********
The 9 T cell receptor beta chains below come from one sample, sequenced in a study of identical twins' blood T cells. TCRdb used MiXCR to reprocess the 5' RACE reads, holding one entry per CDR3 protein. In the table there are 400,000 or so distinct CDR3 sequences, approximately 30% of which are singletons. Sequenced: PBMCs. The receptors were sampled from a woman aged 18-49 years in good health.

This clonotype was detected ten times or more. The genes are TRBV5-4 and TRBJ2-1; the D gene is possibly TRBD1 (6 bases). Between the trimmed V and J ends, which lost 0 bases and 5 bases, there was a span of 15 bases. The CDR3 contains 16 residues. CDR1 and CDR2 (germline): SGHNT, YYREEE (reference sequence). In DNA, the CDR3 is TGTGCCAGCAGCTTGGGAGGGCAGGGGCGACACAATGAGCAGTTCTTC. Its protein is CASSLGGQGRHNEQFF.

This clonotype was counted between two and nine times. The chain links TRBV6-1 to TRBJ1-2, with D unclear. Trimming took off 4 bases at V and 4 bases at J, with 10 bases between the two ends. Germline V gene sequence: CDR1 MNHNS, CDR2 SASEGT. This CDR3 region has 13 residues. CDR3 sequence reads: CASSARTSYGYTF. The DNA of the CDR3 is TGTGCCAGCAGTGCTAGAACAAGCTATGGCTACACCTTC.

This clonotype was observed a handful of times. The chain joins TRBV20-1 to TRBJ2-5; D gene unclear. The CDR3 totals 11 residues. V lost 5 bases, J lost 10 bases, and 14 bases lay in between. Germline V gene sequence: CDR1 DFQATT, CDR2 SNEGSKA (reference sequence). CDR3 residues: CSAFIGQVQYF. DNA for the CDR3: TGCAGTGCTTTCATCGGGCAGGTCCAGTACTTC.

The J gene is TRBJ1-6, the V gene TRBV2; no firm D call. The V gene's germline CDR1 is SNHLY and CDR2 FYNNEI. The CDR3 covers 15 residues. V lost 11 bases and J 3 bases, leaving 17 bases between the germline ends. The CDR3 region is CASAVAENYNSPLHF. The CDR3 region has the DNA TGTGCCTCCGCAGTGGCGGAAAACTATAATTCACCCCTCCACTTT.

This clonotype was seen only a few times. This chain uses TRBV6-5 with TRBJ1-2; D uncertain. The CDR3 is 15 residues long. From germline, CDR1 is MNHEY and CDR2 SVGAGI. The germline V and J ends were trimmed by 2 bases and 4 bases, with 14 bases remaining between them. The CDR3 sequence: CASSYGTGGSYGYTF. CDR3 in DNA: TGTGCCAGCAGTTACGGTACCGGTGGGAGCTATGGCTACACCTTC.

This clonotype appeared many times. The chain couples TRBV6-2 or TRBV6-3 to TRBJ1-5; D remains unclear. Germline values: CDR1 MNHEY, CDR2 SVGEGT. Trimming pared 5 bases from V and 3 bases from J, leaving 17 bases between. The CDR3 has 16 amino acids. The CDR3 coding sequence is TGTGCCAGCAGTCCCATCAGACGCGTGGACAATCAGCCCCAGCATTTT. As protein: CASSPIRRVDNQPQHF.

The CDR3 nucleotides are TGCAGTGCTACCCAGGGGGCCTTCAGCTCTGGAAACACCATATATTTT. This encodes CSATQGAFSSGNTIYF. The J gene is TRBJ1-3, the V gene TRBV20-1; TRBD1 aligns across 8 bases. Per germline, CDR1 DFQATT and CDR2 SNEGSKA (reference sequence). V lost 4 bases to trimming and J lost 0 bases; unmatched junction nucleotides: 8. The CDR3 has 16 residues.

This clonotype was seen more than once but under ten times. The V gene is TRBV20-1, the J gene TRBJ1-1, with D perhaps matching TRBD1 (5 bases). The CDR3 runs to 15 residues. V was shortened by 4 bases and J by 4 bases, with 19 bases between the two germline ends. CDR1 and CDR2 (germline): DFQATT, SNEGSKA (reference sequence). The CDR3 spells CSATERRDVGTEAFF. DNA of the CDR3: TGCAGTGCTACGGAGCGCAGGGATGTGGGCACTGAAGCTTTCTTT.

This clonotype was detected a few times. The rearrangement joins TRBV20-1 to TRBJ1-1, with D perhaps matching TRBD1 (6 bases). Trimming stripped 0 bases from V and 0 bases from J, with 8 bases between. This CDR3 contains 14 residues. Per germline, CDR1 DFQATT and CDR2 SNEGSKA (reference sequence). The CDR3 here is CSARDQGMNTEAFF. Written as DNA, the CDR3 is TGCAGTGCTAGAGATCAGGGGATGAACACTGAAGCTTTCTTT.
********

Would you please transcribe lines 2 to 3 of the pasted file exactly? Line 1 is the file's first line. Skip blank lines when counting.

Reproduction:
This clonotype was detected ten times or more. The genes are TRBV5-4 and TRBJ2-1; the D gene is possibly TRBD1 (6 bases). Between the trimmed V and J ends, which lost 0 bases and 5 bases, there was a span of 15 bases. The CDR3 contains 16 residues. CDR1 and CDR2 (germline): SGHNT, YYREEE (reference sequence). In DNA, the CDR3 is TGTGCCAGCAGCTTGGGAGGGCAGGGGCGACACAATGAGCAGTTCTTC. Its protein is CASSLGGQGRHNEQFF.

This clonotype was counted between two and nine times. The chain links TRBV6-1 to TRBJ1-2, with D unclear. Trimming took off 4 bases at V and 4 bases at J, with 10 bases between the two ends. Germline V gene sequence: CDR1 MNHNS, CDR2 SASEGT. This CDR3 region has 13 residues. CDR3 sequence reads: CASSARTSYGYTF. The DNA of the CDR3 is TGTGCCAGCAGTGCTAGAACAAGCTATGGCTACACCTTC.